In the above examples the filters always used an equality operator. The claim rule language supports the following operators:
== - equals (case-sensitive)
!= - not equals (case-sensitive)
=~- regular expression match
!~ - regular expression non-match
For example, the following rule will accept all e-mail claims not issued by the local federation server that have a suffix of boeing.com:
c:[type == “http://schemas.xmlsoap.org/ws/2005/05/identity/claims/emailaddress”, value =~ “^.*@boeing\.com$” , issuer != “LOCAL AUTHORITY”] => issue(claim = c);
Best practices for creating custom rules
A filter can be applied to one or more of the properties of each claim, as described in the following table.
|Type||The claim type (usually represented as an Uri) reflects an implicit agreement between partners in a Federation about what kind of information is conveyed in the claim. For example, claims of type http://schemas.xmlsoap.org/ws/2005/05/identity/claims/emailaddress will contain the e-mail address of the user.|
|Value||The value of the claim. For example, a claim of type http://schemas.xmlsoap.org/ws/2005/05/identity/claims/emailaddress may have a value of email@example.com|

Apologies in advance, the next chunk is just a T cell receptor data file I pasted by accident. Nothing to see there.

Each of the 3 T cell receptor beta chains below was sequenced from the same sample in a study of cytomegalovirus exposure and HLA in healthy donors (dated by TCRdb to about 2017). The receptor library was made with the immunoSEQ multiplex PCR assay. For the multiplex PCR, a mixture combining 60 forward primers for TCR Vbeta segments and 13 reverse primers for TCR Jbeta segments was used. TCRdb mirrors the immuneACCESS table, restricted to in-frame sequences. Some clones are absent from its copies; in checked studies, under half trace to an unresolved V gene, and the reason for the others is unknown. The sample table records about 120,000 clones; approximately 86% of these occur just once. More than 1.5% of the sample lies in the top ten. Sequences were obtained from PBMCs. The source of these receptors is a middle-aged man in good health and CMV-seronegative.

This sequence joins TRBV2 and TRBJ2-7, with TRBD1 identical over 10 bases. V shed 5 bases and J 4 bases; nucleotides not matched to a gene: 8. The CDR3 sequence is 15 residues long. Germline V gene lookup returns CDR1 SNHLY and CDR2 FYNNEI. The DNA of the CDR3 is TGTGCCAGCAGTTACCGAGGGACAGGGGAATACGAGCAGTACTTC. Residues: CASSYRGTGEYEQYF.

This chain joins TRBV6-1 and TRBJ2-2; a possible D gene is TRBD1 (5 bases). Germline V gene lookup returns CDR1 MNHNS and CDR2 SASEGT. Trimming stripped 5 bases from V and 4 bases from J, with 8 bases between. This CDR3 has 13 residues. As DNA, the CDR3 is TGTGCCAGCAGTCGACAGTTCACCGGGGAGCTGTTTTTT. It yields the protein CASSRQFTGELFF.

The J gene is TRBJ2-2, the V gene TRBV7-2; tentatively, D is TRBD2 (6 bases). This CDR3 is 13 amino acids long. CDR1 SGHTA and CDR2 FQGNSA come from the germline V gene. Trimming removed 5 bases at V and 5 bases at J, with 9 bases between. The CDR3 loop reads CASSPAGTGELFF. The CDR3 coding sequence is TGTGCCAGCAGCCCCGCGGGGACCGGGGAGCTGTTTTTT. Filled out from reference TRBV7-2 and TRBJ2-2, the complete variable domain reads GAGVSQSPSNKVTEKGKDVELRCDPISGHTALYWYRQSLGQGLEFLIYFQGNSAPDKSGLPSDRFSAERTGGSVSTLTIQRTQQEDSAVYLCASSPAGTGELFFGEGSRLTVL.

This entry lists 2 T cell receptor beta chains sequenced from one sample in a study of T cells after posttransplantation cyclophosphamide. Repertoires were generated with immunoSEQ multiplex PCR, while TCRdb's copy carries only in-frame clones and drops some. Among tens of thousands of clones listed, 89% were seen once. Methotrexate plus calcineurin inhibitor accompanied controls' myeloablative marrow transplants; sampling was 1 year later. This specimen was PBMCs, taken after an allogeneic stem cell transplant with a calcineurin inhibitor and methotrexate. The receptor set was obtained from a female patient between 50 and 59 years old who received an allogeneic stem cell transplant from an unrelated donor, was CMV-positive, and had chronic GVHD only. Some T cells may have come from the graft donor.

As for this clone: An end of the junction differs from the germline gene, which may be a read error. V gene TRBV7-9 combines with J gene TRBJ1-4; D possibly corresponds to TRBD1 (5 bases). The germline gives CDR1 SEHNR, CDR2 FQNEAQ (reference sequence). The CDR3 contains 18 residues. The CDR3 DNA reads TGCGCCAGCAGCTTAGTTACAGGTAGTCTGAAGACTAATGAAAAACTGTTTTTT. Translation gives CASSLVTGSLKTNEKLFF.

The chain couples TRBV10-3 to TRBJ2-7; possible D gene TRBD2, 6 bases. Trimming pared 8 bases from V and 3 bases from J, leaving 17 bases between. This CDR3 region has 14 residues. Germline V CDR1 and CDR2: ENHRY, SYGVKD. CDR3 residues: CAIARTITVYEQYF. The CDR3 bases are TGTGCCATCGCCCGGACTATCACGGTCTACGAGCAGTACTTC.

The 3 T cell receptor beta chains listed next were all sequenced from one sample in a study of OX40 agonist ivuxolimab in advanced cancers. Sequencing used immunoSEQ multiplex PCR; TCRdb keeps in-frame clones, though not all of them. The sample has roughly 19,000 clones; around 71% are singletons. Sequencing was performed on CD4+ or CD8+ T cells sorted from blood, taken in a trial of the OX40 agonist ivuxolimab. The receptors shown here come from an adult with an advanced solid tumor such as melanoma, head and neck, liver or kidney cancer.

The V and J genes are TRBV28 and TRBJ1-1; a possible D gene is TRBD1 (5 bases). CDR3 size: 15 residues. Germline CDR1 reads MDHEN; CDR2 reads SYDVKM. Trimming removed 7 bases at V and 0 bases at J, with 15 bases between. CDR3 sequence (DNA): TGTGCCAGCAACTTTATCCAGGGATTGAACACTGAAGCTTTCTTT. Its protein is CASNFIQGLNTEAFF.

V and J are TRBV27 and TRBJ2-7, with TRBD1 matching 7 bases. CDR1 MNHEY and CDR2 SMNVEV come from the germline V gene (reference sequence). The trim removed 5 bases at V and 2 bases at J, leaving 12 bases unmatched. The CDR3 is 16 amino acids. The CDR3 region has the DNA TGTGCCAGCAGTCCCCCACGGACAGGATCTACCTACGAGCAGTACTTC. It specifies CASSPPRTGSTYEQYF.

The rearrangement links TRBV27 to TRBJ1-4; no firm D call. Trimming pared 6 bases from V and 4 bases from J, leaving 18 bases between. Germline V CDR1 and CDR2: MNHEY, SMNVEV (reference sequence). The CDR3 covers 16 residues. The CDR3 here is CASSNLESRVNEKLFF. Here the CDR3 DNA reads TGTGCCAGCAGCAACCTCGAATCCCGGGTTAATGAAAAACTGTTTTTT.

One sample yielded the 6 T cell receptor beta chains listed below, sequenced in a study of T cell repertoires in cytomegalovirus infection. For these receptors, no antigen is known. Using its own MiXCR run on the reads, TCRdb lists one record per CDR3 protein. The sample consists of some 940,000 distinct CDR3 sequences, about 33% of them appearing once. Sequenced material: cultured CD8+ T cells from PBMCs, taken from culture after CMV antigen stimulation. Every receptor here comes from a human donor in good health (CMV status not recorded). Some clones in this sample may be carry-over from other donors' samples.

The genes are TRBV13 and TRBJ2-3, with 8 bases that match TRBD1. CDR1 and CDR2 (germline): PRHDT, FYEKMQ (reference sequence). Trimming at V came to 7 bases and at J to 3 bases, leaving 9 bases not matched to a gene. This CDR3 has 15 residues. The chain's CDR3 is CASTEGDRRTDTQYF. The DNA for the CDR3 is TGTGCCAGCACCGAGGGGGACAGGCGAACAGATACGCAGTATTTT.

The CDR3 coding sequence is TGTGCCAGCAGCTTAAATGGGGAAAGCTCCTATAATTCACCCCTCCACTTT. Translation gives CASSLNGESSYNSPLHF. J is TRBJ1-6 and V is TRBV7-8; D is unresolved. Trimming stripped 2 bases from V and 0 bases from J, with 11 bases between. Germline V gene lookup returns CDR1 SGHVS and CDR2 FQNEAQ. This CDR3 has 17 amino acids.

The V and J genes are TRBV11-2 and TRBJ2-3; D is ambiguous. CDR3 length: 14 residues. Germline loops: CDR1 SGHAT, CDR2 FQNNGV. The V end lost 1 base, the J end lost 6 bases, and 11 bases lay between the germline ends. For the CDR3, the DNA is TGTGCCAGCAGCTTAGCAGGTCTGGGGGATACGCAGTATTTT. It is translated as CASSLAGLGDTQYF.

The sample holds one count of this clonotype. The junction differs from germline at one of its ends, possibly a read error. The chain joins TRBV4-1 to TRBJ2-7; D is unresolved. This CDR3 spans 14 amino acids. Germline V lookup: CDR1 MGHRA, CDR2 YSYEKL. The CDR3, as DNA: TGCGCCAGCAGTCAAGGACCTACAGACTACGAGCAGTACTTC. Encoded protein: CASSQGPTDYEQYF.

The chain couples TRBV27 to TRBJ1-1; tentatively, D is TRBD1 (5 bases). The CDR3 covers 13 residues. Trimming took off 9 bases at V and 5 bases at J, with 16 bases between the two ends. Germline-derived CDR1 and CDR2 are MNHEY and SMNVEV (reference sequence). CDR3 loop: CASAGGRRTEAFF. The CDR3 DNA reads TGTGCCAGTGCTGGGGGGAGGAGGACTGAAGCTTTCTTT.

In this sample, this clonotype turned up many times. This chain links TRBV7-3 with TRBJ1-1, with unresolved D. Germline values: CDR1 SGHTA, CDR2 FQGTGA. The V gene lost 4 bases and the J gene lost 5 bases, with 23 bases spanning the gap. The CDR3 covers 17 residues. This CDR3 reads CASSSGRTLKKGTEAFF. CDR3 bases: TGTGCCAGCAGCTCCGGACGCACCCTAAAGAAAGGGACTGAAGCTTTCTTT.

|ValueType||The ValueType represents how the information contained in the claim’s Value is to be interpreted. Typically the ValueType will be set to http://www.w3.org/2001/XMLSchema#string, but the claim value could contain Base64Binary encoded data (for example, an image) or a date, Boolean, and so on.|
|Issuer||The issuer represents the party that last issued the claims about the user. If the claims are obtained at a claims provider federation server the issuer of all claims is going to be set to “LOCAL AUTHORITY”. If the claims were received by a Federation Provider federation server, the issuer of the claims is going to be set to the claims provider identifier of the claims provider that signed the token. Thus, when processing rules on claims received from a claims provider the issuer of all claims is going to be set to the same value. When authoring rules for a relying party, the issuer property can be used to distinguish between claims originating from different claims providers.|
|OriginalIssuer||This claim property is meant to convey which federation server originally issued the claim. Since the issuer property of claims is set to the last federation server that signed the token, the original issuer is useful in scenarios where a claim has flowed through more than one federation server (For example, a relying party that receives a token from a federation provider federation server might be interested which particular claims provider federation server authenticated the user)|
|Properties||In addition to the five properties outlined above, each claim also has a property bag where named properties can be stored. These properties are not serialized in the token and only make sense for passing information between components of the claims issuance pipeline within the scope of a single federation server. For example, setting a property during claims provider rules processing and then referring to it in relying party rules.|